Challenge Accepted

ARMEDANGELS
Detox Denim & Öko-Test

Hey everybody!

If we can agree on one thing, then probably the fact that we all love denims. Denims are timeless companions that last a lifetime. The older they are, the better they get – just like fine wine. Denims are unique. They have character. But denims are a dirty business that’s part of an industry that is even dirtier. That is why, three years ago, we put the Denim market under the microscope - only to find three gigantic problems. And we tackled them:

  1. Traditional cotton farming is subject to monocultures, forest clearing and harmful pesticides.
  2. We were shocked by the high water consumption and waste water contamination occurring during production.
  3. No industry wreaks more havoc than the denim industry when it comes to the topic of finishing: Bleaching, sandblasting, baking, varnishing – often with the aid of numerous hazardous chemicals and techniques, frequently under inacceptable working conditions.

The facts are shocking – and they do not only leave their mark on nature but also on the people that produce these articles as well as the ones wearing them. To us it was obvious we had to change something about that. We had to do a better job. It took us 18 months to find the right partners and manufacturers for this endeavour. Then we were finally able to show off our first GOTS-certified denim jeans. A denim that’s produced in line with our expectations. How we named it? DETOX DENIM.


We are proud of what we’ve achieved. We want to demonstrate that there is another way. We want to change things and we’ll go as far as it takes.

In May, the German consumer magazine Öko-Test tested one of our denims alongside other jeans from different brands. Today we want to share these results with you.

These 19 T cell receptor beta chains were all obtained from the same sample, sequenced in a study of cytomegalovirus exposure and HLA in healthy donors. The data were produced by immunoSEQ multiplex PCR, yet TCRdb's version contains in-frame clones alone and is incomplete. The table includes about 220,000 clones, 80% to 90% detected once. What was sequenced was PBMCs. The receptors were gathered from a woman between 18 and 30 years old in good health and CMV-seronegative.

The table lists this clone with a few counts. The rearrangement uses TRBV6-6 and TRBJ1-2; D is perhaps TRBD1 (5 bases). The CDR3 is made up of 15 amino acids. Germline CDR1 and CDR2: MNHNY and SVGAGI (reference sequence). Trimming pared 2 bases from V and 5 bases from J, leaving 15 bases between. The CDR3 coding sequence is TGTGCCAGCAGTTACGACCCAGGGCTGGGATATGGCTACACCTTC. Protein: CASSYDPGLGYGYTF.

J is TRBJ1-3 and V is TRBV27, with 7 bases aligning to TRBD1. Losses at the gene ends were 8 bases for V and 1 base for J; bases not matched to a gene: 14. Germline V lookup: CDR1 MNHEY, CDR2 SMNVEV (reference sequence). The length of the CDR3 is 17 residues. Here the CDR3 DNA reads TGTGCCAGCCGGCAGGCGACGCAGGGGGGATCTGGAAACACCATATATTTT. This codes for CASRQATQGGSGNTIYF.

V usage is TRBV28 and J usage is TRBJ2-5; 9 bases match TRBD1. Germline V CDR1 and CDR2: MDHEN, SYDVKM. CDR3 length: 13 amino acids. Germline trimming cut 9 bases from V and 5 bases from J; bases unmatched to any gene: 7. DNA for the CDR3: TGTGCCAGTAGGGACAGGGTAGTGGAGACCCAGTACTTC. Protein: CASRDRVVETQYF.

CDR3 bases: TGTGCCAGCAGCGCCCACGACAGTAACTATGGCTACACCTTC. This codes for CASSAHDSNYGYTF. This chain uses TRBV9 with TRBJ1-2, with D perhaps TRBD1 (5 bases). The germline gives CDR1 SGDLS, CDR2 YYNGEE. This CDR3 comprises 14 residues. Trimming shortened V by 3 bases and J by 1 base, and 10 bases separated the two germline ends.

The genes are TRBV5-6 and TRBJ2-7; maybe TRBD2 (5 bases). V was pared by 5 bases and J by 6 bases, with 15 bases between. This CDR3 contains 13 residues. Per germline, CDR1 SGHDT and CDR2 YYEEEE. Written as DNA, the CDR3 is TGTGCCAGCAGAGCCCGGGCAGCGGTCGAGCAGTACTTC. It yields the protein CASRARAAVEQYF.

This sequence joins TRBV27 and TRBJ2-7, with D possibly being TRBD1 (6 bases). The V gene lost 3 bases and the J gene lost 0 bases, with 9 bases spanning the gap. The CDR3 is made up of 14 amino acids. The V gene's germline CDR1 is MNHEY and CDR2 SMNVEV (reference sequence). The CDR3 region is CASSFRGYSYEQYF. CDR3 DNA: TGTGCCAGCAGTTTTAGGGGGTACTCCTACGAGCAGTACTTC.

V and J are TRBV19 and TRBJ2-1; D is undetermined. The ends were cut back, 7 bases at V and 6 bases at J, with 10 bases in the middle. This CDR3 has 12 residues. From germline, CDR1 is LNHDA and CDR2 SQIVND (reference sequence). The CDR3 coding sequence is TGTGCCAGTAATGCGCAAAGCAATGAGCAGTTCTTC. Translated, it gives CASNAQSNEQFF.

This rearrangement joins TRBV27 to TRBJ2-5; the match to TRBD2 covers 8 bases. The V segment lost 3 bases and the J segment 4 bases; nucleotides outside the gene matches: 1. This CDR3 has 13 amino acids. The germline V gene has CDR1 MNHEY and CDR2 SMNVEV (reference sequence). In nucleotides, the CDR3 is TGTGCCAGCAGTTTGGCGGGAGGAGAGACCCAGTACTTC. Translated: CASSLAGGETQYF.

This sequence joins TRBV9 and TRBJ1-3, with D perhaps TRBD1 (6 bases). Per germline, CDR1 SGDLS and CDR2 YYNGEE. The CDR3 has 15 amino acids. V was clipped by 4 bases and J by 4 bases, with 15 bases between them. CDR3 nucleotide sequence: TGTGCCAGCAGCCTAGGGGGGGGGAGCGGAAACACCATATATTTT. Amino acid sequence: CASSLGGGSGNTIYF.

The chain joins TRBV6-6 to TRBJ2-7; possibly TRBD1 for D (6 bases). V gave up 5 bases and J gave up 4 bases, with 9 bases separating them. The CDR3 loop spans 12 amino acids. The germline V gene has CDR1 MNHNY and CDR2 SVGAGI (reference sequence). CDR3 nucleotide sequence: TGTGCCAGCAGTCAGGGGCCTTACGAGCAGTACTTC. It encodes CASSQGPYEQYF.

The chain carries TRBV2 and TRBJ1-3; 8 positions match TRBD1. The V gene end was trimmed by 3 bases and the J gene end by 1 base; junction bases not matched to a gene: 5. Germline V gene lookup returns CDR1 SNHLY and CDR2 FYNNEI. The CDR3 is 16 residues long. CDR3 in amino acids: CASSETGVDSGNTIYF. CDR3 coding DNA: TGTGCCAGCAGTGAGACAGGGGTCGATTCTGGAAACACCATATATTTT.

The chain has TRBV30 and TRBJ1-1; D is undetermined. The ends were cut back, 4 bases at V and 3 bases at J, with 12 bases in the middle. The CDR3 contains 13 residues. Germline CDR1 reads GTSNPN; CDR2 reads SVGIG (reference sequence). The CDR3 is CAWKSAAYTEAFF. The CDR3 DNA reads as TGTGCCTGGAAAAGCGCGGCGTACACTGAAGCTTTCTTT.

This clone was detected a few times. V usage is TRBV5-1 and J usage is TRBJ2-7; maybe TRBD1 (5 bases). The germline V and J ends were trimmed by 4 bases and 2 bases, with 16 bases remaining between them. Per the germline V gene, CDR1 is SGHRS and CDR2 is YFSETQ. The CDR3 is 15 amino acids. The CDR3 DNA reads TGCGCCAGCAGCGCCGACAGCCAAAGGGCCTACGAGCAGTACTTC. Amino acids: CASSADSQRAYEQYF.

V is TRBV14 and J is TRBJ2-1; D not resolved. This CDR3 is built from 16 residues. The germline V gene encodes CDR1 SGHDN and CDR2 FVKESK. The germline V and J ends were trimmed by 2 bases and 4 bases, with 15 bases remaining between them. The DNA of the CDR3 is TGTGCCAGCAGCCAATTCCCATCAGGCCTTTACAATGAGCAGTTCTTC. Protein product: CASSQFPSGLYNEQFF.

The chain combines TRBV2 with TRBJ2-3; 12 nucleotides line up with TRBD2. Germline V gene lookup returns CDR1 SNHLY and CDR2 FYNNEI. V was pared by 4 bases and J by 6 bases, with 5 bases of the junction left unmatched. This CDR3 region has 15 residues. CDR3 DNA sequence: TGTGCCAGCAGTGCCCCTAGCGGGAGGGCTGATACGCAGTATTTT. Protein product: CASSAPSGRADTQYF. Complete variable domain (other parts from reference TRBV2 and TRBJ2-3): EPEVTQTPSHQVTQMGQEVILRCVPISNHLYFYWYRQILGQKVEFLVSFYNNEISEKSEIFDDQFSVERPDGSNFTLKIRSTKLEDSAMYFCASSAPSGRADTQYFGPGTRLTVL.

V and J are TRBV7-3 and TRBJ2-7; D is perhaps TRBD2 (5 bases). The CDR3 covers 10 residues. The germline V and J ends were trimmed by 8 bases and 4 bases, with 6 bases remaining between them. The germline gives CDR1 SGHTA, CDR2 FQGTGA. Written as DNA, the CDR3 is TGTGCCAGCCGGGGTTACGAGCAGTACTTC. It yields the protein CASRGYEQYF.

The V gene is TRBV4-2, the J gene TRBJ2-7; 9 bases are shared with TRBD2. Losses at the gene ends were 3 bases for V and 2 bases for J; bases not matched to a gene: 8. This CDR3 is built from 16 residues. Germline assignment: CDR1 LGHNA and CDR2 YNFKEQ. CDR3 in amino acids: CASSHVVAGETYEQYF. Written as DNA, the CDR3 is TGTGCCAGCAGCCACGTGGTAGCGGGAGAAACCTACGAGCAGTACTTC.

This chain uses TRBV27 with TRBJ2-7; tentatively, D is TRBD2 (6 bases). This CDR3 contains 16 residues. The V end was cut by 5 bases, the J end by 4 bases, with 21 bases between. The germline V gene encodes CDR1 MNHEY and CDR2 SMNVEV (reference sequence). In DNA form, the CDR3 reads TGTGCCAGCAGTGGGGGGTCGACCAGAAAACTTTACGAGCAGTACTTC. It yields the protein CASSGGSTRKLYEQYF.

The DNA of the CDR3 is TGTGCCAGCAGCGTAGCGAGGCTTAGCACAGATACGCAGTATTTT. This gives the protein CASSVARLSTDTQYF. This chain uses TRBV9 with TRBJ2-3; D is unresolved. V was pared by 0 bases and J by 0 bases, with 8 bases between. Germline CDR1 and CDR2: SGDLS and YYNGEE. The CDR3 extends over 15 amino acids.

As part of their analysis, Öko-Test conducted a series of tests. When testing for harmful substances, Öko-Test found aniline. This comes as no surprise as aniline is the basic building block of any indigo pigment that’s synthetically produced. The outcome only means that chemically bound aniline impurities occur in the indigo pigment on the jeans. Something which is still commonplace nowadays. Öko-Test found an aniline value of 5mg/kg in our Ingaa denim. This value is extremely low and lies below the limits set by GOTS (100mg/kg) and Ökotex100 (50mg/kg – with skin contact – and 20mg/kg – babies). But what’s even more important: In its bound form aniline is neither harmful nor dangerous to human health. In plain English: DETOX has always been DETOX and will continue to stay DETOX - without a doubt.

However, the Öko-Test result does motivate us to dig deeper and to find new solutions. We are not quite there yet and therefore to us this means:

Challenge accepted! We take the Öko-Test result as an incentive to make it even better. Our goal is to reduce the aniline content even further to be able to eventually eliminate it completely. In order to achieve this, we want to find solutions in cooperation with the best dyers out there. Together. For us and the ones to come.

We have nothing to hide. Here you find our Q&As.

If this still leaves you with unanswered questions, don’t hesitate to contact our sustainability manager Julia at:
julia.kirschner@armedangels.de

Best wishes,
ARMEDANGELS


Quick ‘n dirty
  • 1. Öko-test found 5mg/kg aniline in our Ingaa denim.
  • 2. Aniline is the basic building block of every indigo pigment that’s synthetically produced. Aniline impurities are firmly bound in the indigo crystal and still commonplace nowadays.
  • 3. The bound aniline impurities pose no risk to human health.
  • 4. Ingaa is GOTS certified and fulfils all strict GOTS and Ökotex100 requirements.
  • 5. Even so, we don’t shy away from accepting this challenge! Our goal is to reduce the aniline content of our blue jeans even further to be able to eventually eliminate it completely.

Armedangels, Anilin & Öko-Test: Q&A

1. WHAT IS ANILINE?